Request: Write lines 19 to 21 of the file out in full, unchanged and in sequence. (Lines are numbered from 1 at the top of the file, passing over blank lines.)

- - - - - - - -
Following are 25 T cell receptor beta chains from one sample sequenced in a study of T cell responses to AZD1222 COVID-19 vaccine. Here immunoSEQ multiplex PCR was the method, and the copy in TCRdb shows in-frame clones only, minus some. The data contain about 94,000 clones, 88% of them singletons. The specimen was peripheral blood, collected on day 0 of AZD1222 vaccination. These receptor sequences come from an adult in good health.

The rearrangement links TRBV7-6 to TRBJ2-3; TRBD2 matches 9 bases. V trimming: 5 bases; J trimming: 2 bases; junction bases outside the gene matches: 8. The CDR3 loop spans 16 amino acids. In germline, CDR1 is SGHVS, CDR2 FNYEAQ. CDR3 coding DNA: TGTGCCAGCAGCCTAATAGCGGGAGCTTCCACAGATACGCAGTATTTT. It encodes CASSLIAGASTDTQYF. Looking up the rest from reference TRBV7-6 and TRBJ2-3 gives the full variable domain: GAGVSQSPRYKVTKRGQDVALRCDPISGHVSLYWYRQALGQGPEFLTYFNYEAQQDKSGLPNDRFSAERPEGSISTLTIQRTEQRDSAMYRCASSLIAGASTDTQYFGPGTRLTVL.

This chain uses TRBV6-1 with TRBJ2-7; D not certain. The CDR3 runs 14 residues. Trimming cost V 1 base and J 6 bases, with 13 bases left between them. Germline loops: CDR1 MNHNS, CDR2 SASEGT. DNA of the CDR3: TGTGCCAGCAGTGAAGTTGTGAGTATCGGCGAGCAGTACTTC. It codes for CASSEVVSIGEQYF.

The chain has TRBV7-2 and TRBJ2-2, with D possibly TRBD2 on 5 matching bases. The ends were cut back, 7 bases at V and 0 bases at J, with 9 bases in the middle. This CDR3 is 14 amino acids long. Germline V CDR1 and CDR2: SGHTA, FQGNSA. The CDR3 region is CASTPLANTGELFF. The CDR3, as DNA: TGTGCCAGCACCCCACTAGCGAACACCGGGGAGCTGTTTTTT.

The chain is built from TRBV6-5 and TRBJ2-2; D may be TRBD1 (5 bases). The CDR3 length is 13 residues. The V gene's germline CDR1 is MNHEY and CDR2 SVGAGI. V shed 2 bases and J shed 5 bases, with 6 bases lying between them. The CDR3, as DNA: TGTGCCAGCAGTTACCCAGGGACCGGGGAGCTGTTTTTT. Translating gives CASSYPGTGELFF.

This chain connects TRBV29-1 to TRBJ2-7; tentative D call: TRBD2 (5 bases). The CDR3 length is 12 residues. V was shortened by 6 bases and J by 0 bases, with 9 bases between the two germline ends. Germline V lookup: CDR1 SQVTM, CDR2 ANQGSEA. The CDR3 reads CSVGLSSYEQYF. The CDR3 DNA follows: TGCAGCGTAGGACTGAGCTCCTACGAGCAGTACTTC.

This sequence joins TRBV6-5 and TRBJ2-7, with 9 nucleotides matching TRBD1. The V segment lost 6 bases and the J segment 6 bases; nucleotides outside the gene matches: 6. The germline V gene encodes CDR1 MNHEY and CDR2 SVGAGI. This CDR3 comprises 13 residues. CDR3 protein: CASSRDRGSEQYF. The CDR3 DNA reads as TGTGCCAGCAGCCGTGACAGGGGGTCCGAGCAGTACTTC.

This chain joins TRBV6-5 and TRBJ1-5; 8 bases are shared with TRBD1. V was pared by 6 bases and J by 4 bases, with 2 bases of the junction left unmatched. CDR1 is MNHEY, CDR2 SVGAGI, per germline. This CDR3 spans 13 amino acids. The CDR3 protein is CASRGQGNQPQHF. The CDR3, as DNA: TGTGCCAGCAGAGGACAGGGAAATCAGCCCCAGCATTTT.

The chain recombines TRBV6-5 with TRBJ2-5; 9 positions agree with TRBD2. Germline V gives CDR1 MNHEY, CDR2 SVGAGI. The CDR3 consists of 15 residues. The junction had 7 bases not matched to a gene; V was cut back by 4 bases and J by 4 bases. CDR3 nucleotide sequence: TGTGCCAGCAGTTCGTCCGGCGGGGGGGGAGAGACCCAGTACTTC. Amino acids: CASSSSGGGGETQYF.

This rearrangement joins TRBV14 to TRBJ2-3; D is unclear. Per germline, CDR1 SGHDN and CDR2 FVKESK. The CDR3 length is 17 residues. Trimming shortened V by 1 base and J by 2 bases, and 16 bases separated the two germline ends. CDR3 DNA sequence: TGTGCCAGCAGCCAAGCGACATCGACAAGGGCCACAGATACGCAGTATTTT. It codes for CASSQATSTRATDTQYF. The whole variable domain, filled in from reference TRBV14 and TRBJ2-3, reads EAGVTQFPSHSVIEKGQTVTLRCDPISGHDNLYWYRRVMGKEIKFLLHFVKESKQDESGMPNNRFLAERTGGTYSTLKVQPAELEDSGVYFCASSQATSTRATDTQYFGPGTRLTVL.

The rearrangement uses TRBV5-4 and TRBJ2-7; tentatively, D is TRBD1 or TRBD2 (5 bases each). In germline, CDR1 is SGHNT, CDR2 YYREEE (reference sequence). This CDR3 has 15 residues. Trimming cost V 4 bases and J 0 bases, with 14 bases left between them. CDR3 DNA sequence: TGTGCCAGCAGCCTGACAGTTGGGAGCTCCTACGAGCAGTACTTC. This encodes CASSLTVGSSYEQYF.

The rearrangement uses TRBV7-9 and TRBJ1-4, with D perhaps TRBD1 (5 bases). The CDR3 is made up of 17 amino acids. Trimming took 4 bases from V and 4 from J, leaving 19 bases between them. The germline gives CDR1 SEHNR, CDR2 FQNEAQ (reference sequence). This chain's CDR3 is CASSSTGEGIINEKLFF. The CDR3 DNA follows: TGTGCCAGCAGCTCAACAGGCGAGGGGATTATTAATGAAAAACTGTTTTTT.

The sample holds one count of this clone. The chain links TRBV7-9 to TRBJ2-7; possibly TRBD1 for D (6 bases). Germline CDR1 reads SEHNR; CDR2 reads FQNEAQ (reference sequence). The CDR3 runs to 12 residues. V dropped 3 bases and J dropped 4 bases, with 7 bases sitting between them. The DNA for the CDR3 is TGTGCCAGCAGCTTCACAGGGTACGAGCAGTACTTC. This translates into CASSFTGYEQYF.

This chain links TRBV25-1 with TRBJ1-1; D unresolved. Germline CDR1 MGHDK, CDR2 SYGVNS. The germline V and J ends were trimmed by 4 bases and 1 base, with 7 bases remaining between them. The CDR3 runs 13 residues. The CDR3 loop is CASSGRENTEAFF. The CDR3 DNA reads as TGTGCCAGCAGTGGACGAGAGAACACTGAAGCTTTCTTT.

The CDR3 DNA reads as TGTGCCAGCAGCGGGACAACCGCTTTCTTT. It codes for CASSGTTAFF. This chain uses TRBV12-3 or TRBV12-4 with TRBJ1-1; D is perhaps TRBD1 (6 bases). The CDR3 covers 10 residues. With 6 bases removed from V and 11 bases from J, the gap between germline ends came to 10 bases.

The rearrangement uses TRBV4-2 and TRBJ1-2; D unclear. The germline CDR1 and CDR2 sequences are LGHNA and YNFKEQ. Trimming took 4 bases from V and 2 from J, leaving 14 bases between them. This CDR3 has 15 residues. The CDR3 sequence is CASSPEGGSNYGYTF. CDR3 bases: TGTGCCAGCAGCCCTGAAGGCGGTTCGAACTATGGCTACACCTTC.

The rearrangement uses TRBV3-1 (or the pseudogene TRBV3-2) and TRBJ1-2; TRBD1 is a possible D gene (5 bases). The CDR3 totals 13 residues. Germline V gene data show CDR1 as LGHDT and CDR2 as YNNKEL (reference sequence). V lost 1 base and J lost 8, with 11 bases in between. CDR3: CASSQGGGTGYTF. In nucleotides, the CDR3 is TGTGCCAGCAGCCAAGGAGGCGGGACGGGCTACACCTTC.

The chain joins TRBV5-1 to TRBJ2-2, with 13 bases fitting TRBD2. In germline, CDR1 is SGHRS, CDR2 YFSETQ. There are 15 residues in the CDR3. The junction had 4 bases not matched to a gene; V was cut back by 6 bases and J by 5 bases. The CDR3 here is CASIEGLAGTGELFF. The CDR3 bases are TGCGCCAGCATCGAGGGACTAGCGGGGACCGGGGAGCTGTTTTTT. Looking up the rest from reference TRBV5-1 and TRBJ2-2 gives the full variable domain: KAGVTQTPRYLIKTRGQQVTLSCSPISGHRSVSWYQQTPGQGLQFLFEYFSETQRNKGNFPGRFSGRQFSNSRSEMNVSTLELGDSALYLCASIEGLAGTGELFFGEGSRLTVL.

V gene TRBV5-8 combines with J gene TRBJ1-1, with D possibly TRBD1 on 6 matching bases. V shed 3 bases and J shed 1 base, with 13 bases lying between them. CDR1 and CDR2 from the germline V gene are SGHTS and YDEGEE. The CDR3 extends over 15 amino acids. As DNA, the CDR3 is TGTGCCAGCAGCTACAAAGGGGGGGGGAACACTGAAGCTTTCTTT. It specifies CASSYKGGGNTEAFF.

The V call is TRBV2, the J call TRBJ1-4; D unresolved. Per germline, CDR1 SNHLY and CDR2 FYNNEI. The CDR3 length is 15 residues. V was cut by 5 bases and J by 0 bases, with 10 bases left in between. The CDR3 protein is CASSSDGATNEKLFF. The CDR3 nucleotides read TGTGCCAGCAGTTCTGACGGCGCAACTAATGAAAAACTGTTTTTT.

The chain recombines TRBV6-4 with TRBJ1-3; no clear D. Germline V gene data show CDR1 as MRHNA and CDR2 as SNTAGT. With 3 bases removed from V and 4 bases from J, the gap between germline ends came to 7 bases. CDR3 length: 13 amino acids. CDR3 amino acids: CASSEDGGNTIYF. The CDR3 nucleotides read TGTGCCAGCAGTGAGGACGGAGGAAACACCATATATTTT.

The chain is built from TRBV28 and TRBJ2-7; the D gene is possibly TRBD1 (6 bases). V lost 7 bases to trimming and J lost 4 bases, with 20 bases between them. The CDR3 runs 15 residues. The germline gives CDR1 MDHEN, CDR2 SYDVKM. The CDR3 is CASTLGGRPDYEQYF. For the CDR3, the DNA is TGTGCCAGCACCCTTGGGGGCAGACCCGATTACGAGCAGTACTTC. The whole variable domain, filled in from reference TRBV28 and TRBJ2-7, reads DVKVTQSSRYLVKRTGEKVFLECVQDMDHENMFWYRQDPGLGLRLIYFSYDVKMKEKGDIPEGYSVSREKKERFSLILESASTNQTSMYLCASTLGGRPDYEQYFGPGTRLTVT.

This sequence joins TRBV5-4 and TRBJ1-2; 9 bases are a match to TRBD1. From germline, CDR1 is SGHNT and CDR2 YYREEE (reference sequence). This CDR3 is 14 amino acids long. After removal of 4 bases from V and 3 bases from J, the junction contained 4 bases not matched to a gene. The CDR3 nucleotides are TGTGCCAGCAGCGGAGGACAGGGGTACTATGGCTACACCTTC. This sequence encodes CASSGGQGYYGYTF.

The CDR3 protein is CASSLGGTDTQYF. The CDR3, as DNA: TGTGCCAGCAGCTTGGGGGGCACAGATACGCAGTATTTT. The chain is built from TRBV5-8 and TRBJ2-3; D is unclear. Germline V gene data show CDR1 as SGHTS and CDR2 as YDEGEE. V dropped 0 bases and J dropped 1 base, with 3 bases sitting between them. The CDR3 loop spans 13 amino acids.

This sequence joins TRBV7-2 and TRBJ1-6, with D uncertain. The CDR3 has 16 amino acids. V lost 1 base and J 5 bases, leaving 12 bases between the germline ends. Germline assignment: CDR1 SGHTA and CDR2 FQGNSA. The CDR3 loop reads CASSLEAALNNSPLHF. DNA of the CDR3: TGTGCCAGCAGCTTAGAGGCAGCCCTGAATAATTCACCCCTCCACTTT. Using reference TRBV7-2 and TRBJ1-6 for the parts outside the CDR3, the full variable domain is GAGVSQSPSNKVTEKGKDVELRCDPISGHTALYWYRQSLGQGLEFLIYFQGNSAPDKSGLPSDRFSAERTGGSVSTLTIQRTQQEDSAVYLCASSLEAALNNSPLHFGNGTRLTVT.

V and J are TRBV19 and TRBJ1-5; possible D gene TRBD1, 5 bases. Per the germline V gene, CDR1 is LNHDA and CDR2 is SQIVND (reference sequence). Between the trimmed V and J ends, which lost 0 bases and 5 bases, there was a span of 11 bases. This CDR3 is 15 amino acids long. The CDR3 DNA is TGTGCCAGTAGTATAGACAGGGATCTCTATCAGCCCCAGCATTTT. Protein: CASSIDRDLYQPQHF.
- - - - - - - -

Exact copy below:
V gene TRBV5-8 combines with J gene TRBJ1-1, with D possibly TRBD1 on 6 matching bases. V shed 3 bases and J shed 1 base, with 13 bases lying between them. CDR1 and CDR2 from the germline V gene are SGHTS and YDEGEE. The CDR3 extends over 15 amino acids. As DNA, the CDR3 is TGTGCCAGCAGCTACAAAGGGGGGGGGAACACTGAAGCTTTCTTT. It specifies CASSYKGGGNTEAFF.

The V call is TRBV2, the J call TRBJ1-4; D unresolved. Per germline, CDR1 SNHLY and CDR2 FYNNEI. The CDR3 length is 15 residues. V was cut by 5 bases and J by 0 bases, with 10 bases left in between. The CDR3 protein is CASSSDGATNEKLFF. The CDR3 nucleotides read TGTGCCAGCAGTTCTGACGGCGCAACTAATGAAAAACTGTTTTTT.

The chain recombines TRBV6-4 with TRBJ1-3; no clear D. Germline V gene data show CDR1 as MRHNA and CDR2 as SNTAGT. With 3 bases removed from V and 4 bases from J, the gap between germline ends came to 7 bases. CDR3 length: 13 amino acids. CDR3 amino acids: CASSEDGGNTIYF. The CDR3 nucleotides read TGTGCCAGCAGTGAGGACGGAGGAAACACCATATATTTT.